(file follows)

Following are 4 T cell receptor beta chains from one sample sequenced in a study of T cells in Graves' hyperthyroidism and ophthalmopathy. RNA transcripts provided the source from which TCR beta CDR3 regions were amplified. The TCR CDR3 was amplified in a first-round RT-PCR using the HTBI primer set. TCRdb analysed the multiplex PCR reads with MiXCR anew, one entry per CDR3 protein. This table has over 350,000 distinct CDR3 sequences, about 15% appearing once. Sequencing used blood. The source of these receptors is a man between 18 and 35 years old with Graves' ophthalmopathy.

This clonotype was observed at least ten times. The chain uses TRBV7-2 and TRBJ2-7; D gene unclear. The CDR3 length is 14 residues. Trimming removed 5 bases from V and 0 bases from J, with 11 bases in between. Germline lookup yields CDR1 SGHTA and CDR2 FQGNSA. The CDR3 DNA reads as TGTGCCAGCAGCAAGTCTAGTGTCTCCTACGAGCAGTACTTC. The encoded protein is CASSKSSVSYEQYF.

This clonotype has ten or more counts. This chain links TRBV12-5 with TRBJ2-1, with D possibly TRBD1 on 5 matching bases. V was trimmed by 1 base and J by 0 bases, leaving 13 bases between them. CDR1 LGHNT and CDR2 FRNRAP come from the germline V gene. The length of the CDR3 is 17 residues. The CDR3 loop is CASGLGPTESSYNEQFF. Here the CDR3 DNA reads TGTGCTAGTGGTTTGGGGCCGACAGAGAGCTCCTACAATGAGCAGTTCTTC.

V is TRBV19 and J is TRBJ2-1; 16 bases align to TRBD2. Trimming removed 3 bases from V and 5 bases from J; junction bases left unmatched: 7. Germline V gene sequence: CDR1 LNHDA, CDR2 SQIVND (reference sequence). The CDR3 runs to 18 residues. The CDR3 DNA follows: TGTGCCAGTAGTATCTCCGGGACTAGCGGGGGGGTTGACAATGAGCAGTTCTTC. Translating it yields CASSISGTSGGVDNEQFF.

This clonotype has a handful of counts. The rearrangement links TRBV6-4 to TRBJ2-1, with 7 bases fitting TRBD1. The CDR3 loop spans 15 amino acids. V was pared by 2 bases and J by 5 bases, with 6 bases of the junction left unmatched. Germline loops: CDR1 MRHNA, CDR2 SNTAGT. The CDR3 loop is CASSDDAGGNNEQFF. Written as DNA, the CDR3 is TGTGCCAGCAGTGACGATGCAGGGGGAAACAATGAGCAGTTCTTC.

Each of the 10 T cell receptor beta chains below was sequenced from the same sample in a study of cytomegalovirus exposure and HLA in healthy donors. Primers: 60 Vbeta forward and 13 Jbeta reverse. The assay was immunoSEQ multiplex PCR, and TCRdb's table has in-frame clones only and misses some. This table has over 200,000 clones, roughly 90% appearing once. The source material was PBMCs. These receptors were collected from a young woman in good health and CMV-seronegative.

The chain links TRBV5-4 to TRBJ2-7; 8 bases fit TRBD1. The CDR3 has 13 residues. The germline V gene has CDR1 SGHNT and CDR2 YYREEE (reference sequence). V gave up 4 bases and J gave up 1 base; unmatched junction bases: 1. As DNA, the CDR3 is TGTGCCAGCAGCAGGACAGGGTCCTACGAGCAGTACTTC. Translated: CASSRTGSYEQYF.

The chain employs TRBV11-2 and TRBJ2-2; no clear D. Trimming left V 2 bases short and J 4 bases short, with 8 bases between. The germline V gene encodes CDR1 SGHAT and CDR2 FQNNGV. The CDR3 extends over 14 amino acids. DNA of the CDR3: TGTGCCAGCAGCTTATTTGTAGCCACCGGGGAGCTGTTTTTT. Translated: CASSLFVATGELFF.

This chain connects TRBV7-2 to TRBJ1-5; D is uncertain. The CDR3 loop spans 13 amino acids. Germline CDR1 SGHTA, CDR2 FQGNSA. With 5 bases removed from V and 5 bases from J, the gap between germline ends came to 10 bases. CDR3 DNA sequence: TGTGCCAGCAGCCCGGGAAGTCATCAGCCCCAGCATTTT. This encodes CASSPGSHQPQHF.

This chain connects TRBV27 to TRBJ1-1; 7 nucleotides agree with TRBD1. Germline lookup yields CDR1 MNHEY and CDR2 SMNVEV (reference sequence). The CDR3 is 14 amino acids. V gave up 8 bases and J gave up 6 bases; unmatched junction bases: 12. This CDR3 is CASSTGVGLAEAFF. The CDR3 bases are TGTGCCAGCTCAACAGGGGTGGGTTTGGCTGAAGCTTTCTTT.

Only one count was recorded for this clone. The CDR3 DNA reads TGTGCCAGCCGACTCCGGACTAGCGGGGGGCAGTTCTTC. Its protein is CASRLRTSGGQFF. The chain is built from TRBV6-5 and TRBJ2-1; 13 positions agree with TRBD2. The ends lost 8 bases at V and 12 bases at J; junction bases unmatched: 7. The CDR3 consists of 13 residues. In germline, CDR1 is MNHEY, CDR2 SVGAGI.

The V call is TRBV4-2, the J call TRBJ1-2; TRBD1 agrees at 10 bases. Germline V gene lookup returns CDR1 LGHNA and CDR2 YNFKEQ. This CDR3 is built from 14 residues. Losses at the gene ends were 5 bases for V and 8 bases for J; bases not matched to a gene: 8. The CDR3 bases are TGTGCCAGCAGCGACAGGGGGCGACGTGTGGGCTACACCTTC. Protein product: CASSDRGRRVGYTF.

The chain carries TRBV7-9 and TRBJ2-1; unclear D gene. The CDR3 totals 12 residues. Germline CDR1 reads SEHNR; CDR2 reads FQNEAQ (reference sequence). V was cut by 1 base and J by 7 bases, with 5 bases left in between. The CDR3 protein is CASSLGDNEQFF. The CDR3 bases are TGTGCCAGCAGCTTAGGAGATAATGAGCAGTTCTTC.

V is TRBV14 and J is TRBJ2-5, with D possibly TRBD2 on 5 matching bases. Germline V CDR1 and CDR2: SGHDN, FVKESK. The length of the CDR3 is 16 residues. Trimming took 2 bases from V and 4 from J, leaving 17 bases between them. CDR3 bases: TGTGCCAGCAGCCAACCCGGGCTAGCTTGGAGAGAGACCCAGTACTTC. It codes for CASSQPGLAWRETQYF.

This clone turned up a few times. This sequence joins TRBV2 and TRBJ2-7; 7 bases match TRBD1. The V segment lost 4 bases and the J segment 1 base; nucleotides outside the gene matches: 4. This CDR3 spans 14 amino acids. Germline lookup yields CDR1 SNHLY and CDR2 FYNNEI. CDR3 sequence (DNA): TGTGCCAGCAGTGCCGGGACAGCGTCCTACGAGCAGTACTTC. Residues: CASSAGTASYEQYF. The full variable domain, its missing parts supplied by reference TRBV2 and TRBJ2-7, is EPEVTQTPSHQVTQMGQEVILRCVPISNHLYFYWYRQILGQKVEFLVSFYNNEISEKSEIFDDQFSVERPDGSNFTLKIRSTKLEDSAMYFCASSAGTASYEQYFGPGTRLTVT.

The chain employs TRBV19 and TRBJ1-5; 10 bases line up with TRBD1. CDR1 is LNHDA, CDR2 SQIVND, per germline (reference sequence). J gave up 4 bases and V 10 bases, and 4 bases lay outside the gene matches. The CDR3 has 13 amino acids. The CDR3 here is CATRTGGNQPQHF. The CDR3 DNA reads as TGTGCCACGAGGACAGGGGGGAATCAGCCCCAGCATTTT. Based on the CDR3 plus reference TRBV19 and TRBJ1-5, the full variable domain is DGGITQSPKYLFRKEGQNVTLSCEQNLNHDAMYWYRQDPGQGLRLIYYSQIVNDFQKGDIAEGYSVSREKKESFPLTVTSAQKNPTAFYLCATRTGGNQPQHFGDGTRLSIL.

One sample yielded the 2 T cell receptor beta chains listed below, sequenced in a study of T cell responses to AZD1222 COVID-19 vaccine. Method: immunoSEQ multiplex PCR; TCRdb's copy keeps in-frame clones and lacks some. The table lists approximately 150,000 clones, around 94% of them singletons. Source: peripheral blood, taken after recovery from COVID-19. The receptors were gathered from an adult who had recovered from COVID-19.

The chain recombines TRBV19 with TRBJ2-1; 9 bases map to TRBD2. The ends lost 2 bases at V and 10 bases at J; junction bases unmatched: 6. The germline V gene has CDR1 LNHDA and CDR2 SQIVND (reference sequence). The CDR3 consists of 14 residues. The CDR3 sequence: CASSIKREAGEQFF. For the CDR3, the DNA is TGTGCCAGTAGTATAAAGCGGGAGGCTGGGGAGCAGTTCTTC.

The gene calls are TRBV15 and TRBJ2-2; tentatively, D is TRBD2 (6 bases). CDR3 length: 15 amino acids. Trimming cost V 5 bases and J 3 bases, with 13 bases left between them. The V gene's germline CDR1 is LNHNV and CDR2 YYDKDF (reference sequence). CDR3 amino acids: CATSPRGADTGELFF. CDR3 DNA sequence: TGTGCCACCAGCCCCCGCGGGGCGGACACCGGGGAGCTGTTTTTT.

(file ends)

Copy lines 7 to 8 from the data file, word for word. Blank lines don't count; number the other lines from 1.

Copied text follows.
The chain links TRBV5-4 to TRBJ2-7; 8 bases fit TRBD1. The CDR3 has 13 residues. The germline V gene has CDR1 SGHNT and CDR2 YYREEE (reference sequence). V gave up 4 bases and J gave up 1 base; unmatched junction bases: 1. As DNA, the CDR3 is TGTGCCAGCAGCAGGACAGGGTCCTACGAGCAGTACTTC. Translated: CASSRTGSYEQYF.

The chain employs TRBV11-2 and TRBJ2-2; no clear D. Trimming left V 2 bases short and J 4 bases short, with 8 bases between. The germline V gene encodes CDR1 SGHAT and CDR2 FQNNGV. The CDR3 extends over 14 amino acids. DNA of the CDR3: TGTGCCAGCAGCTTATTTGTAGCCACCGGGGAGCTGTTTTTT. Translated: CASSLFVATGELFF.